Kim "saluted the columns marching past the tribune of honor in fine array" during a ceremony in front of the Kumsusan Palace of the Sun, where the embalmed bodies of the country's founding leader Kim Il-sung and his son Kim Jong-il lie in state, the Korean Central News Agency said in a report, monitored in Seoul.
Airplanes also made demonstration flights, it said.
State TV broadcast the ceremony which was apparently scaled back. Outside countries closely watched how the North would celebrate the anniversary amid heightened tensions on the Korean Peninsula.
The country has often used big parades of weapons and missile launches to mark important holidays. But Thursday's "march-past" apparently fell short of a full-scale military parade.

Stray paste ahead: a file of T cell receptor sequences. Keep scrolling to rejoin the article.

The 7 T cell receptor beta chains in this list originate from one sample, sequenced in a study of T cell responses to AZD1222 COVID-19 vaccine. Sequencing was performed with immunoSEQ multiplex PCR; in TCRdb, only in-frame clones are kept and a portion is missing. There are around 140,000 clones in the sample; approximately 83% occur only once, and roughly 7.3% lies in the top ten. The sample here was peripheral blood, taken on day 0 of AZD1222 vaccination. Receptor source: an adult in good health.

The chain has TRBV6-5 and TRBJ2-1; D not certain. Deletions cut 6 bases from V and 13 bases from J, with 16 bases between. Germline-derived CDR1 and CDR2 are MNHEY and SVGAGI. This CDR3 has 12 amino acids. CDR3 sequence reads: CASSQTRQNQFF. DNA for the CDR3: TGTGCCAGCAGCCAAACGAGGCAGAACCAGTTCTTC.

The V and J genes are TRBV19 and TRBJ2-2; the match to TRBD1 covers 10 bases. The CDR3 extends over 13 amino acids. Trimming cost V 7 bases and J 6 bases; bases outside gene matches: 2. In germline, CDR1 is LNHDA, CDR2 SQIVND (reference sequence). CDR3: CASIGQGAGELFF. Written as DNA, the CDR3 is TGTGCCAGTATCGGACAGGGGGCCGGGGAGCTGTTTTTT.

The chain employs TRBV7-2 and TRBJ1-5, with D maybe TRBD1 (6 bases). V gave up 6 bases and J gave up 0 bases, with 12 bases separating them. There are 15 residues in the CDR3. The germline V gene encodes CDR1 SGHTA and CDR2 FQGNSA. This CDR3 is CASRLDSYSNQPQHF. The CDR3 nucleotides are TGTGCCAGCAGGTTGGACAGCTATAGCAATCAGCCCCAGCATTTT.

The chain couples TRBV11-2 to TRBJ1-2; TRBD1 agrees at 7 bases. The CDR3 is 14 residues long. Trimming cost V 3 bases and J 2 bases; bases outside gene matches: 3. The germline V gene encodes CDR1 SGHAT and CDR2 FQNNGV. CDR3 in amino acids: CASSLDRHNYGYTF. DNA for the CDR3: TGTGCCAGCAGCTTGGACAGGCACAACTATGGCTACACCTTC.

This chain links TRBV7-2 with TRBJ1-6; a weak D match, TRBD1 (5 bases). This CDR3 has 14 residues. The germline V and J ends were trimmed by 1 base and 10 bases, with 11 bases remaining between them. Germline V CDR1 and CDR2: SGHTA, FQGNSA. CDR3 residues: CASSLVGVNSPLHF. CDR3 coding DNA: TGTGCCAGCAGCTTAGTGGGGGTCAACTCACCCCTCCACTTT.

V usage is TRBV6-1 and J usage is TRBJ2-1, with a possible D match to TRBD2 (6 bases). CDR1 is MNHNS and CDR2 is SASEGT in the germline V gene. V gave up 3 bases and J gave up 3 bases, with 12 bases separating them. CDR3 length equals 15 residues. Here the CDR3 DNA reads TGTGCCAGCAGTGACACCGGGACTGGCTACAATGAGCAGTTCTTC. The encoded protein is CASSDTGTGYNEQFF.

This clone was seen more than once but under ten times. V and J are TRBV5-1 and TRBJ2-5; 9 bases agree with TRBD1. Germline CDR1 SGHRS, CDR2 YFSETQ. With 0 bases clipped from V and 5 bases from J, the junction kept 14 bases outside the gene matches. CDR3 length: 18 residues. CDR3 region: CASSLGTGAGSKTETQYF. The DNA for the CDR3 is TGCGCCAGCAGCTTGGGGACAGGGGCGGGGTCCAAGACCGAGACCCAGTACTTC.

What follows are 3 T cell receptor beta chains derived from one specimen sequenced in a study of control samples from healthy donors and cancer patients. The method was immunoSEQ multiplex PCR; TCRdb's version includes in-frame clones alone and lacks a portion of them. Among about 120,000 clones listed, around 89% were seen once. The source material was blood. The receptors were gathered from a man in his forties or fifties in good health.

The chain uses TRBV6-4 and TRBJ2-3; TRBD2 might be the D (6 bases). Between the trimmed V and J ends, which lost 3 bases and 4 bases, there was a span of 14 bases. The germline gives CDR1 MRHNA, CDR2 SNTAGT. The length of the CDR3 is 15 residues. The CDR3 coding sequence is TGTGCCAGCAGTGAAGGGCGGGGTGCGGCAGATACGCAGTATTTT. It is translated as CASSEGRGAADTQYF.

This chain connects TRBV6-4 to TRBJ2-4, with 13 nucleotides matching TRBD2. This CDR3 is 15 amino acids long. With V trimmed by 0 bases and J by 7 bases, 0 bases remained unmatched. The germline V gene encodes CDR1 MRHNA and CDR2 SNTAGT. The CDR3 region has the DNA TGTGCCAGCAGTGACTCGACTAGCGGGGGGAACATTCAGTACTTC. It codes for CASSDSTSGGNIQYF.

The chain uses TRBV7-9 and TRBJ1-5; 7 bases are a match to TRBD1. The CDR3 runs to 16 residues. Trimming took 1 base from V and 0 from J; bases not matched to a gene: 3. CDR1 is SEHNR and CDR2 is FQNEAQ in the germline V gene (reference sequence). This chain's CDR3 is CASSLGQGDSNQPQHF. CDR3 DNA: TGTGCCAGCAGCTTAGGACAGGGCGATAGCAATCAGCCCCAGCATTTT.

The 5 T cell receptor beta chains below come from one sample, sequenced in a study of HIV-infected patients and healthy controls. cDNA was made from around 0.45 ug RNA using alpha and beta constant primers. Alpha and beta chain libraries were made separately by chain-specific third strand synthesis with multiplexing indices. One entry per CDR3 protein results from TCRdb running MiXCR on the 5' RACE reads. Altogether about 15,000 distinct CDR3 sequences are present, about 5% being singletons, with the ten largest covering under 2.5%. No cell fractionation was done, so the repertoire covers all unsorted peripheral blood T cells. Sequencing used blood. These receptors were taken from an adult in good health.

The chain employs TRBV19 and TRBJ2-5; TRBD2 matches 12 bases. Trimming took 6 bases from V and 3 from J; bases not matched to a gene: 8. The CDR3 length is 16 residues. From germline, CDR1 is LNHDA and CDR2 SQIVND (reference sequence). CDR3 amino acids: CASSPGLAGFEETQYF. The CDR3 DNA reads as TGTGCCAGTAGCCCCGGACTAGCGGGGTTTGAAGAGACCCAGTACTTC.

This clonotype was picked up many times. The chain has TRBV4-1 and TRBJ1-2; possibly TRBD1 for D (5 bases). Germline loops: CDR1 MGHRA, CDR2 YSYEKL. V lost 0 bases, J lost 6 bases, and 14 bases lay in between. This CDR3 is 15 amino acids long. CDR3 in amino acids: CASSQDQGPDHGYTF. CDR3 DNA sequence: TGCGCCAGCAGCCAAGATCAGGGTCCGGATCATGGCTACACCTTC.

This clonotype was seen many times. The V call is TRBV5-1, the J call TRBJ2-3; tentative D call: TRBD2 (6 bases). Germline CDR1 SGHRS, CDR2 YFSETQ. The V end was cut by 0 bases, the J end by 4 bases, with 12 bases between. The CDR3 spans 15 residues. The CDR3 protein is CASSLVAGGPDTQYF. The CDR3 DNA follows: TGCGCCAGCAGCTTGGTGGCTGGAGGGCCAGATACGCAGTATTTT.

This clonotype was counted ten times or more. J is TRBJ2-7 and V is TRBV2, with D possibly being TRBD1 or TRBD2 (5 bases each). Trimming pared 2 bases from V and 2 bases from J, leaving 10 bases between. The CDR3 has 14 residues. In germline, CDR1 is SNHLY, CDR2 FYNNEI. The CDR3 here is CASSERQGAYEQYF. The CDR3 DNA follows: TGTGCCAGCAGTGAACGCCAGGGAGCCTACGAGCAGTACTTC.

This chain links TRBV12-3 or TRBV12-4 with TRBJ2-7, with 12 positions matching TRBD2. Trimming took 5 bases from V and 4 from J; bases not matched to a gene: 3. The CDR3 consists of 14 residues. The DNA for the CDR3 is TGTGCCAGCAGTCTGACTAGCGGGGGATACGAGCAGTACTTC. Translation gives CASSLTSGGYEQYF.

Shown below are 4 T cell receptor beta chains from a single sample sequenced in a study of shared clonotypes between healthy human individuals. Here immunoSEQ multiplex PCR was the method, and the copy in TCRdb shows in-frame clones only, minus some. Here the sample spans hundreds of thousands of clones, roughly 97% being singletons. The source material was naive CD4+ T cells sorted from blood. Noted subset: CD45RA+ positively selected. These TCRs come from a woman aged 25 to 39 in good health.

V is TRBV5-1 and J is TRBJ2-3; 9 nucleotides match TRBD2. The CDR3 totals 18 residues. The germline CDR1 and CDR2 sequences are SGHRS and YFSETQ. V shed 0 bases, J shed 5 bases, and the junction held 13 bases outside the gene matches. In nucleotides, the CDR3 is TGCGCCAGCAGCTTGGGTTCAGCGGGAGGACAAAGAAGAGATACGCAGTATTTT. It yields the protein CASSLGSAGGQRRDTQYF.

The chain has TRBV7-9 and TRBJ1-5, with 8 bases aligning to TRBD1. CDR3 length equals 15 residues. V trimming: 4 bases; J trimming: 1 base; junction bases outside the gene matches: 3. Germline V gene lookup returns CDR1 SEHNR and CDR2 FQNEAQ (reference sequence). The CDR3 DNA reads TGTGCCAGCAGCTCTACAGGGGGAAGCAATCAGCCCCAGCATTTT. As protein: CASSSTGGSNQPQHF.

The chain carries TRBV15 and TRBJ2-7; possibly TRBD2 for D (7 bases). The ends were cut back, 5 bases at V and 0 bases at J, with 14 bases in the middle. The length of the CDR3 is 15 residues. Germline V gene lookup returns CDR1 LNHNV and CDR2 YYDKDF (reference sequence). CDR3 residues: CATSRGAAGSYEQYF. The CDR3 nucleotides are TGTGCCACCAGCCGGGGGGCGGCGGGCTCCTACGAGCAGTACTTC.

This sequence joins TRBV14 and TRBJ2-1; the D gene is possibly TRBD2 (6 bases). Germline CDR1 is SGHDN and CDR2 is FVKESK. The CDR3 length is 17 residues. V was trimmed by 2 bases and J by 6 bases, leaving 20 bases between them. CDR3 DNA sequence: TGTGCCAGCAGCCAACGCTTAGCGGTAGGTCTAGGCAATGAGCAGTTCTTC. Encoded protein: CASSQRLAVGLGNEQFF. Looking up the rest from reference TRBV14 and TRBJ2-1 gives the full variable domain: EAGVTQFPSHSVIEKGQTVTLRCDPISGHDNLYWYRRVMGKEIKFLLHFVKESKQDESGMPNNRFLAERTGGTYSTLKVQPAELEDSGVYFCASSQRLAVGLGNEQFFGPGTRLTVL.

Japan's Kyodo News agency reported earlier that the North's leader reviewed a parade of troops that was not open to the public.
During the ceremony, top military commanders poured out harsh rhetoric.
Strategic Rocket Force Commander Kim Rak-gyom said that the North's "inter-continental ballistic missiles have already set the dens of the brigandish U.S. imperialists as their first target and officers and men of the Strategic Rocket Force are one click away from pushing the launch button," according to KCNA.
The anniversary is one of the North's biggest national holidays.
Earlier in the day, the North's main Rodong Sinmun newspaper published a front-page editorial lauding the country's two late leaders and current leader Kim for making the armed forces strong with "songun" or military-first policy.
The paper also called for expanding the country's nuclear arsenal.
"On the basis of strong nuclear arms are peace, prosperity and happiness of the people," the paper said in another article.
"Giving up nuclear weapons means disarmament ... For us, our nuclear weapons mean the high self-esteem of the Korean people, and nuclear weapons will only be expanded and strengthened."
State TV broadcast a documentary and films lauding the founding leader. (Yonhap)